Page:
There was a toast and then the cutting of a large while cake on the CTIA show floor Wednesday, marking the 25th anniversary of CTIA’s first convention in Washington, D.C. The clinking of glasses and toast brought together CTIA President and CEO Steve Largent and Mark Louison, president of Nokia’s North American business.
Moments before the ceremony, Louison reflected on all the changes there have been in wireless telecommunications in the past 25 years. But he also predicted the next five years could bring about as great a change because of broadband wireless and the marriage of the Internet and mobile communications.
“The lines are blurring between the computer and the mobile device in your pocket,” he said. “That’s why all the companies are interested in this space.”
Louison said Nokia, which has been criticized for not having a big consumer presence in the United States, is poised to capture a bigger share of the handset and services business in the country. He said smartphones running what he called closed systems – referring to Apple’s iPhone and RIM’s BlackBerry – can succeed with a vertical model, but when wireless broadband becomes a mass-market business, companies with a more open business model – referring to Nokia – will succeed.
“We’re at Mile 3 in the Boston Marathon,” Louison said, adding that no one can predict the winner of a 26-mile race at that point.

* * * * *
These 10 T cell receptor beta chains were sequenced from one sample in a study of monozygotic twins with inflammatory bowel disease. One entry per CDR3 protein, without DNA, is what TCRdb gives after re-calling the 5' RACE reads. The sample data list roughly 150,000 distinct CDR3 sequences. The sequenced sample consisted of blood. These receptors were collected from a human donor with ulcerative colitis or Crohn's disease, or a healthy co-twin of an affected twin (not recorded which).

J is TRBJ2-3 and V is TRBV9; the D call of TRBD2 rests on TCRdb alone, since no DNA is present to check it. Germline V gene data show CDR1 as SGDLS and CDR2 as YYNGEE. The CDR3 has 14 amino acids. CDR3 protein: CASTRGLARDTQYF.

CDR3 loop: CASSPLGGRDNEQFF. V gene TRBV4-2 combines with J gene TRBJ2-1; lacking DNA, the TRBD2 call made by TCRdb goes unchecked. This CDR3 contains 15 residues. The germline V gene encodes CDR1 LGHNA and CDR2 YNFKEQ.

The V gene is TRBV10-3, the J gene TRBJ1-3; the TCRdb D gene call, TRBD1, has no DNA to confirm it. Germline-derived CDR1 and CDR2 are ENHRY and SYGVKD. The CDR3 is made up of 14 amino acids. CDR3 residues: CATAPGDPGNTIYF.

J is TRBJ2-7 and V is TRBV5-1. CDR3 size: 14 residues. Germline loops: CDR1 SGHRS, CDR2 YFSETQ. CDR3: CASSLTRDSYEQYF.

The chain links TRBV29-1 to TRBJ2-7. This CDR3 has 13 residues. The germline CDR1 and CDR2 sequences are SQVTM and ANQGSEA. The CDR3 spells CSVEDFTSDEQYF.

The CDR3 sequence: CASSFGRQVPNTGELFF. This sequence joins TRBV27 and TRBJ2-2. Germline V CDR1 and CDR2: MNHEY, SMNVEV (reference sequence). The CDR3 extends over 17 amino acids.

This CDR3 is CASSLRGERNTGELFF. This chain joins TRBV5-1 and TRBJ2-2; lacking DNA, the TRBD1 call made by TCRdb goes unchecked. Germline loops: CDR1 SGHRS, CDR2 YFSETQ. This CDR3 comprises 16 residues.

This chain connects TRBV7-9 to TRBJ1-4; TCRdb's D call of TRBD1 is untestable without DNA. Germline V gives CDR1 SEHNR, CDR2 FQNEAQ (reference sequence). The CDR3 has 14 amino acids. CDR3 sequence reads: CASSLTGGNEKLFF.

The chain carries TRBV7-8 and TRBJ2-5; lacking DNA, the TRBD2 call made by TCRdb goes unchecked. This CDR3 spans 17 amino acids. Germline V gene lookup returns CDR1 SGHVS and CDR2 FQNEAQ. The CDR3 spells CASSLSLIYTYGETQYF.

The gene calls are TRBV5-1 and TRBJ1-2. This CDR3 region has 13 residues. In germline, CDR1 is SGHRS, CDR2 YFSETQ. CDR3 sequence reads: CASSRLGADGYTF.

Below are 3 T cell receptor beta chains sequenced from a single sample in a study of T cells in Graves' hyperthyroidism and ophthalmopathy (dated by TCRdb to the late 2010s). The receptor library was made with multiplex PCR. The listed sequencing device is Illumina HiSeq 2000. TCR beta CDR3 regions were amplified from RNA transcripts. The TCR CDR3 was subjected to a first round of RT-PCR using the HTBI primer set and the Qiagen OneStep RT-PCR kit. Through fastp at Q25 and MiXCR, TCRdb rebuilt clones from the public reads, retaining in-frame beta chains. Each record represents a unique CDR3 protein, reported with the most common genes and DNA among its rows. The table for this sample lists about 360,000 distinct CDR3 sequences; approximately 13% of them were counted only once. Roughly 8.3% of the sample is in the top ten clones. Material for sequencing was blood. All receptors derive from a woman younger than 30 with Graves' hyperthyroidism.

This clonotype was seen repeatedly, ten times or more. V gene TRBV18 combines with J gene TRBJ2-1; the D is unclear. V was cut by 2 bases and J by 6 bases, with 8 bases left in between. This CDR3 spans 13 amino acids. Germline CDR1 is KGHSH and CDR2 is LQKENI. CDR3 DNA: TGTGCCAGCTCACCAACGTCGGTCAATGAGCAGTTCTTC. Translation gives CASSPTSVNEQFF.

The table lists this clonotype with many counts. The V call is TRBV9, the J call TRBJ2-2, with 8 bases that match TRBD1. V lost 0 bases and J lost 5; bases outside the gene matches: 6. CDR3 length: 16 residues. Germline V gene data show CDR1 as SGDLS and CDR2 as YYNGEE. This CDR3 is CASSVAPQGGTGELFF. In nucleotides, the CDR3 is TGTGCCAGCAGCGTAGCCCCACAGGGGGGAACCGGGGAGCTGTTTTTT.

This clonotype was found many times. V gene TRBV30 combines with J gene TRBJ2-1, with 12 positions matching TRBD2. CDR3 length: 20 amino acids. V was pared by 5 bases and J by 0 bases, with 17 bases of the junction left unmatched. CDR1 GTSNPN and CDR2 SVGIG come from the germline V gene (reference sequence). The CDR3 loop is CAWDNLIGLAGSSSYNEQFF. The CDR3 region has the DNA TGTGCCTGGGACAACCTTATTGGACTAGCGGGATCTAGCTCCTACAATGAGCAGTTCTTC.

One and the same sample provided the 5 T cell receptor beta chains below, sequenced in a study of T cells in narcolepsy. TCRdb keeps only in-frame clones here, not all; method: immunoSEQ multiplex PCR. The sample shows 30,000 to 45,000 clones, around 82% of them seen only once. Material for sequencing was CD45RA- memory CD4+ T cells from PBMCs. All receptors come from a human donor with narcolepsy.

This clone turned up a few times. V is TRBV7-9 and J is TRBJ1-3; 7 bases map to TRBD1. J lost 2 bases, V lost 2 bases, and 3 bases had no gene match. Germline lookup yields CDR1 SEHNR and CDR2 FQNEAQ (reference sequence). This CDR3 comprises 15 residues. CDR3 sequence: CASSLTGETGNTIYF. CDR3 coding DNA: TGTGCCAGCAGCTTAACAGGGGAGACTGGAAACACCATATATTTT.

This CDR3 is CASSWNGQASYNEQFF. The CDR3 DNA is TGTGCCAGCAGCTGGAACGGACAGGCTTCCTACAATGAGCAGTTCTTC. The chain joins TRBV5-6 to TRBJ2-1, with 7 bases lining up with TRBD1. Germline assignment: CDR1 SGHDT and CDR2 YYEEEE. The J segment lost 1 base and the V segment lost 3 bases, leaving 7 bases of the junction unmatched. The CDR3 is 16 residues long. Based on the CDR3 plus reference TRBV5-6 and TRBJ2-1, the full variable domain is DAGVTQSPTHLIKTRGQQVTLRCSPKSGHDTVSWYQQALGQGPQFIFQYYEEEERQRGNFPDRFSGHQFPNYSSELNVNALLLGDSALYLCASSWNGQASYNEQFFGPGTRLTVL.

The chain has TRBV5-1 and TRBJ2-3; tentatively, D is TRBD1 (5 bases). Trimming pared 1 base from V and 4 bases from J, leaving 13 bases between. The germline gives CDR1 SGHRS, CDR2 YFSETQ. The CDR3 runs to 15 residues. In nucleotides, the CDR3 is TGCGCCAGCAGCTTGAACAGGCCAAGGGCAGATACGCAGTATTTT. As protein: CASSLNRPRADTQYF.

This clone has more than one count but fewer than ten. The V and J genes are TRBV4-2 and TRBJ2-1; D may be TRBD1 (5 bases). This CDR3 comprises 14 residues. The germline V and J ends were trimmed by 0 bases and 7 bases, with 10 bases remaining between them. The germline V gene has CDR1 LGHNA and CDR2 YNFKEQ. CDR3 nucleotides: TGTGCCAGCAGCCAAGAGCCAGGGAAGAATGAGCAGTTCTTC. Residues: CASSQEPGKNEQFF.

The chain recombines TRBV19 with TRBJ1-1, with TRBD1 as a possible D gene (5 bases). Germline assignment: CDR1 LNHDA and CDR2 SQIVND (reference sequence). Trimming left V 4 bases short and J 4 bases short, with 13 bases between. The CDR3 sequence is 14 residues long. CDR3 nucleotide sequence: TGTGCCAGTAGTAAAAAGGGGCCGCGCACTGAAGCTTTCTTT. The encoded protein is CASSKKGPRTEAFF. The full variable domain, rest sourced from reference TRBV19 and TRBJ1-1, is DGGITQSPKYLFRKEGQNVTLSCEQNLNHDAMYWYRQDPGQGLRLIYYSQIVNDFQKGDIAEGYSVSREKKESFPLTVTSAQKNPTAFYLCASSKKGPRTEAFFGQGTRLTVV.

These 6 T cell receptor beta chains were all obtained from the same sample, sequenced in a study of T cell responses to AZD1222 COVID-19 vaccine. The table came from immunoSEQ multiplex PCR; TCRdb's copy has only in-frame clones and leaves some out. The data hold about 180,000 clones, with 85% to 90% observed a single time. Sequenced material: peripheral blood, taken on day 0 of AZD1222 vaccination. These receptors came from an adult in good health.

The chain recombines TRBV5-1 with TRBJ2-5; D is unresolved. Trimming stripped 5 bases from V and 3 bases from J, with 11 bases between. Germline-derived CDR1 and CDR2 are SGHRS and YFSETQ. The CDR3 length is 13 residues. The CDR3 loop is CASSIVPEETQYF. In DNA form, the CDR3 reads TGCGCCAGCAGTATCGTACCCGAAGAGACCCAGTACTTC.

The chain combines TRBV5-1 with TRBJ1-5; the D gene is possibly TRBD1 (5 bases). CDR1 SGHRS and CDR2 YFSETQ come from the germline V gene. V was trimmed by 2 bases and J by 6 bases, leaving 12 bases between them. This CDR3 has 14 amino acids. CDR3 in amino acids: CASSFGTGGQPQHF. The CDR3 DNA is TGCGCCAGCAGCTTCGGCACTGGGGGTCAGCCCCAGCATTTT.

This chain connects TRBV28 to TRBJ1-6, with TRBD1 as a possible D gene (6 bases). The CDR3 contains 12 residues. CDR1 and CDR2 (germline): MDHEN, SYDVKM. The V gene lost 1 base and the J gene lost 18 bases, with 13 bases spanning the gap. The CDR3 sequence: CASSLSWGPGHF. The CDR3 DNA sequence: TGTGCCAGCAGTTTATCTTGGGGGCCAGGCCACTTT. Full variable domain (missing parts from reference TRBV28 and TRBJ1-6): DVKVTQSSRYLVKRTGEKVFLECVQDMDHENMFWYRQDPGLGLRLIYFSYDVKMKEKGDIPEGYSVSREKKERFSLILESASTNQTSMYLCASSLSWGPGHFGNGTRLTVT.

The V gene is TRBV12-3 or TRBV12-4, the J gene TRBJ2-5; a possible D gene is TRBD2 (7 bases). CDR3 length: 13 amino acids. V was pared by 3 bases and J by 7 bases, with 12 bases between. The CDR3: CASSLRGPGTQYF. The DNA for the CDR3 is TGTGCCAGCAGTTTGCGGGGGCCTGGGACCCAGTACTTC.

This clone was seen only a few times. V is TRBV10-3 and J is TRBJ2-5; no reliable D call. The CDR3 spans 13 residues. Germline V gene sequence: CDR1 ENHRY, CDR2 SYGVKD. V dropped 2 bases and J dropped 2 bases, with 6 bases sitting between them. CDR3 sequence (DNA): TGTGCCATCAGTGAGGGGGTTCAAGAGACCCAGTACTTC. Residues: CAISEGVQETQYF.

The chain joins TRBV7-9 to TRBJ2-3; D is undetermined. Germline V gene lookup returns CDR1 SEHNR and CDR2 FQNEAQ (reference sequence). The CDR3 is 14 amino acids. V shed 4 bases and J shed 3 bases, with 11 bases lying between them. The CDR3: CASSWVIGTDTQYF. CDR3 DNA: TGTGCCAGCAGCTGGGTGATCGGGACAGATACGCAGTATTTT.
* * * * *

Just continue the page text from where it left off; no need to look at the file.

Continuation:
Besides having an open business model that includes open-source Symbian for smartphones, Louison said Nokia also can take advantage of the fact that mobile subscribers typically buy a new phone at least every two years.
Plus, he said, Nokia has now built a solid relationship with the U.S. carriers, including a dedicated R&D center for North America, and collaborated with companies like Microsoft and Intel. Nokia also last year settled its long legal feud with Qualcomm. The partnership with Microsoft can result in that company’s Office tools on all Nokia smartphones.
The carrier relationships were evident at the show, with T-Mobile USA debuting Nokia’s new touch screen Nuron built with the carrier’s specifications, including its My Faves links. The phone also has Nokia’s Ovi application platform, which links directly into T-Mobile’s billing system. It also has Nokia’s free lifetime navigation application.